|Publication number||US5945937 A|
|Application number||US 08/971,260|
|Publication date||Aug 31, 1999|
|Filing date||Nov 17, 1997|
|Priority date||Nov 18, 1996|
|Also published as||CA2221400A1|
|Publication number||08971260, 971260, US 5945937 A, US 5945937A, US-A-5945937, US5945937 A, US5945937A|
|Original Assignee||Nec Corporation|
|Export Citation||BiBTeX, EndNote, RefMan|
|Patent Citations (15), Non-Patent Citations (4), Referenced by (17), Classifications (11), Legal Events (4)|
|External Links: USPTO, USPTO Assignment, Espacenet|
The present invention relates to a synthetic aperture radar (SAR) and, more particularly, to an along-track interferometric SAR having a single SAR channel and performing observation only once.
Mounted on a satellite, aircraft or similar mobile platform, an SAR transmits a radio wave toward the ground on the side with respect to the direction of movement in order to acquire bidimensional data for reconstructing the image of the ground. The SAR is taught in Japanese Patent Laid-Open Publication Nos. 62-3676 and 62-8081 by way of example.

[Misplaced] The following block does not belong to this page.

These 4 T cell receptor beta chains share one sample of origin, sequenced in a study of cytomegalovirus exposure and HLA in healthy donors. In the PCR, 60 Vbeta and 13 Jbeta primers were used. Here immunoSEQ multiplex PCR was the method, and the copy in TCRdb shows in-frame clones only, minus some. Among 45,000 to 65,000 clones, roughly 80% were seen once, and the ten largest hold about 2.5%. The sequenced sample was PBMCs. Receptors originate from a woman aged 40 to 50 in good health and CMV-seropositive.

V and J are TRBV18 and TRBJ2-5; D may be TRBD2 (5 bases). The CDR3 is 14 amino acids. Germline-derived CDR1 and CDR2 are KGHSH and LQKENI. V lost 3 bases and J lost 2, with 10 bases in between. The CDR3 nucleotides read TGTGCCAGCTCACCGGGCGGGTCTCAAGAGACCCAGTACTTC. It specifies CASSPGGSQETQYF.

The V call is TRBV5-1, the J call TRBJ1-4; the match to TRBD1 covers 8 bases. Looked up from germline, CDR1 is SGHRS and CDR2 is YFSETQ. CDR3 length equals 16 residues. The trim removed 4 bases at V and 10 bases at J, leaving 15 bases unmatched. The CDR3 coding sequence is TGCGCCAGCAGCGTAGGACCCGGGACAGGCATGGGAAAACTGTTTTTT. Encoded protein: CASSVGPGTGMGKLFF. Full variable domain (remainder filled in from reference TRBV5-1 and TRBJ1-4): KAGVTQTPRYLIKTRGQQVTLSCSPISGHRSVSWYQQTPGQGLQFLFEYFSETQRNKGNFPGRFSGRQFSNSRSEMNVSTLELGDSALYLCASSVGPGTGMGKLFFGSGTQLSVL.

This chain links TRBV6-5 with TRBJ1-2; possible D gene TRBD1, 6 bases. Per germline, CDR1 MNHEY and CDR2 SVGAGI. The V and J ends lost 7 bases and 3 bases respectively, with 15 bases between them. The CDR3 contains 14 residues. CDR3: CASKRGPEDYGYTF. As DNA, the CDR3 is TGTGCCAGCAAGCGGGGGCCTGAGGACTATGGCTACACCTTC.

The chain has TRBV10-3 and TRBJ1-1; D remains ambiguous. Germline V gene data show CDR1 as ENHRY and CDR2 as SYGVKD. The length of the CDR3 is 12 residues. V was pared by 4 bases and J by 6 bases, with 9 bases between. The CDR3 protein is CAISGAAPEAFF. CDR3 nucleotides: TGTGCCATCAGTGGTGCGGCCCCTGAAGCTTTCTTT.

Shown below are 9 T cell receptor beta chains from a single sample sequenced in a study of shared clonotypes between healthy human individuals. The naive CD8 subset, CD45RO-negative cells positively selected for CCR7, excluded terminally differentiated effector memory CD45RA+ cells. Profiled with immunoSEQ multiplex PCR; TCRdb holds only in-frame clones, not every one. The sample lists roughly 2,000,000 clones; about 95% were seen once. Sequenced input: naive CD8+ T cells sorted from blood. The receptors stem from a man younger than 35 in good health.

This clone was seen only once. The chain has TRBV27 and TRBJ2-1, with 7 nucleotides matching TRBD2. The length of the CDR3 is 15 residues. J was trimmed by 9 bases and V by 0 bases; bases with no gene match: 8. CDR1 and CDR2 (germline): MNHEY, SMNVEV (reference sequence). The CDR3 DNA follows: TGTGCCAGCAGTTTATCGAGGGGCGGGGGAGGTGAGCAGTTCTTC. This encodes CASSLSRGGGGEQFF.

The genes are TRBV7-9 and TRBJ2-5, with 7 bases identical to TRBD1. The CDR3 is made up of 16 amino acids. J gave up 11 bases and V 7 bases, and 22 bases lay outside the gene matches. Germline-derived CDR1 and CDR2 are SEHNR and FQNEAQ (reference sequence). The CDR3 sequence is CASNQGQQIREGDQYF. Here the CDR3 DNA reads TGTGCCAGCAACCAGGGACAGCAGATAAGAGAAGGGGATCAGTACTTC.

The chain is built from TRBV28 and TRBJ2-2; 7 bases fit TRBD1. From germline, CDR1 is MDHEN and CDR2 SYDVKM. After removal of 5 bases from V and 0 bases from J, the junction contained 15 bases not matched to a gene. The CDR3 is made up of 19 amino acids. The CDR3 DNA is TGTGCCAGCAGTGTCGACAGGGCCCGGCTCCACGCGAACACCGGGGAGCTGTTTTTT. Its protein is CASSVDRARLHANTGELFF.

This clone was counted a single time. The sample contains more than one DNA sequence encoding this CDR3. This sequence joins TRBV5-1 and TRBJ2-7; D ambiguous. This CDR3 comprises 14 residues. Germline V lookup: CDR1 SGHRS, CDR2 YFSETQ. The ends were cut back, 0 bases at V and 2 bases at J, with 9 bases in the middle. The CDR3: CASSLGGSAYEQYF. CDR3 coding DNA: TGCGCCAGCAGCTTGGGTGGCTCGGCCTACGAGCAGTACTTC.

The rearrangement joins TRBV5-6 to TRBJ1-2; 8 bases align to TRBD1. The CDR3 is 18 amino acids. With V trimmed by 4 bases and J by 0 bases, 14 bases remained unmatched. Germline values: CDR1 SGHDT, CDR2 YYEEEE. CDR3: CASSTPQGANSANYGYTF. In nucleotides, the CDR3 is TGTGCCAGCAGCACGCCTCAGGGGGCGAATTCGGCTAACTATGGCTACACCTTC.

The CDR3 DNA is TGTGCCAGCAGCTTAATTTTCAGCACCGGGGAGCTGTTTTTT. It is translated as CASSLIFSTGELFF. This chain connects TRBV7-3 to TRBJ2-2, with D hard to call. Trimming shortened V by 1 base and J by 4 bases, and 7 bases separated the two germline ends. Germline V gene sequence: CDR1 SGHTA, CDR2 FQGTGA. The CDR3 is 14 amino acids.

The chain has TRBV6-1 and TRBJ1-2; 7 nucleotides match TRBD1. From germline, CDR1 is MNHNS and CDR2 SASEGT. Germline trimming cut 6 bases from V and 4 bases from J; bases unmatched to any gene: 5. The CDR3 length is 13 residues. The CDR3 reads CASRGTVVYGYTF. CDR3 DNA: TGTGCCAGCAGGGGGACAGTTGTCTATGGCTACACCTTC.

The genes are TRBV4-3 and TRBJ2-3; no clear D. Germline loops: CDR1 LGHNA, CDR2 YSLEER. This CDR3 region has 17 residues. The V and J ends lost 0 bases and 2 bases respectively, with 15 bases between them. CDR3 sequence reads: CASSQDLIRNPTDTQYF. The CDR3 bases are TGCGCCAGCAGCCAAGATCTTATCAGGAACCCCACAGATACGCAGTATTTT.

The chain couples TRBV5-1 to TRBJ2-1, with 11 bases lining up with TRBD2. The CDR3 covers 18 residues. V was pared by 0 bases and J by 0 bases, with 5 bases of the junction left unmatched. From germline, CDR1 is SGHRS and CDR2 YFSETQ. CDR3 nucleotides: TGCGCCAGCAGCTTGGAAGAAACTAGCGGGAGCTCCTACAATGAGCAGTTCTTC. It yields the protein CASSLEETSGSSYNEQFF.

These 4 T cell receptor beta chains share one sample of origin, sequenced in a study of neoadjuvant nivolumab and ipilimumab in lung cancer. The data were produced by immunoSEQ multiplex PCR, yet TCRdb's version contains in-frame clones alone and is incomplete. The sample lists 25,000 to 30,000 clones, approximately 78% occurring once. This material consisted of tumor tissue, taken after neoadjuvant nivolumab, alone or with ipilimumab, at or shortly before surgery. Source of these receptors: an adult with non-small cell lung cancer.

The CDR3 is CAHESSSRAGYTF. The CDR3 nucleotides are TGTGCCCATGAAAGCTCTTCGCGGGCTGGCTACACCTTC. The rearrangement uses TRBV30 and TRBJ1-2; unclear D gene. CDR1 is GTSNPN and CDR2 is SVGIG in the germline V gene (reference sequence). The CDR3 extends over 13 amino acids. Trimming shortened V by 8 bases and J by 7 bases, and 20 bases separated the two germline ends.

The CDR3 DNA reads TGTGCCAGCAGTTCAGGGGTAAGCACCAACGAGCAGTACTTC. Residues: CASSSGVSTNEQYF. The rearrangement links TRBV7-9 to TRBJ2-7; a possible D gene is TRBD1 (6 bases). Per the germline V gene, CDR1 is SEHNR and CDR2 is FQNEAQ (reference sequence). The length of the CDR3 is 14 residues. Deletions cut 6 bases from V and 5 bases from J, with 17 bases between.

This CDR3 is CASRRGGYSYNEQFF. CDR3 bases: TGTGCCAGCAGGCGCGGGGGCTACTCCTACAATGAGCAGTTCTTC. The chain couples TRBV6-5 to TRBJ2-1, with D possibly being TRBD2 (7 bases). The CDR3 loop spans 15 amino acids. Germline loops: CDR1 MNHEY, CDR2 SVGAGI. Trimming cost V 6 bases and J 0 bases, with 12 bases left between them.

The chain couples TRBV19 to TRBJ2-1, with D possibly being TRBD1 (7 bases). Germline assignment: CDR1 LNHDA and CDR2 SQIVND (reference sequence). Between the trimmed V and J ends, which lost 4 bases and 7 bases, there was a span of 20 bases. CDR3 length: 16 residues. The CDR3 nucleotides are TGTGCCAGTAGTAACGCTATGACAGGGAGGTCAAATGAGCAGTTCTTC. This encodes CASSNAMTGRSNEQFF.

An SAR is applicable also to the remote detection of the velocity of an object moving on the ground. This kind of application is known as an along-track interferometric SAR and discussed in, e.g., Richard E. Carande "Dual Baseline and Frequency Along-Track Interferometry", '92, IEEE, pp. 1585-1588. The along-track interferometric SAR has two SAR channels adjoining each other in the direction of movement and observes a single target two times at slightly different times, thereby producing two SAR images. The phase difference of the target point is measured on the basis of the two SAR images (interferometric processing) so as to determine the velocity of the target in the direction parallel to the SAR eye direction, i.e., the component of the velocity perpendicular to the azimuth direction. While an SAR is usually operated as a single-channel SAR, its antenna may be divided in the direction of movement and operated as two-channel SAR, i.e., an along-track interferometric SAR (needing two SAR channels). Further, a single-channel SAR may be used to perform observation two times. Specifically, an along-track interferometric SAR can be implemented if a single-channel SAR observes a target once, then returns, and then observes the target on the same course again.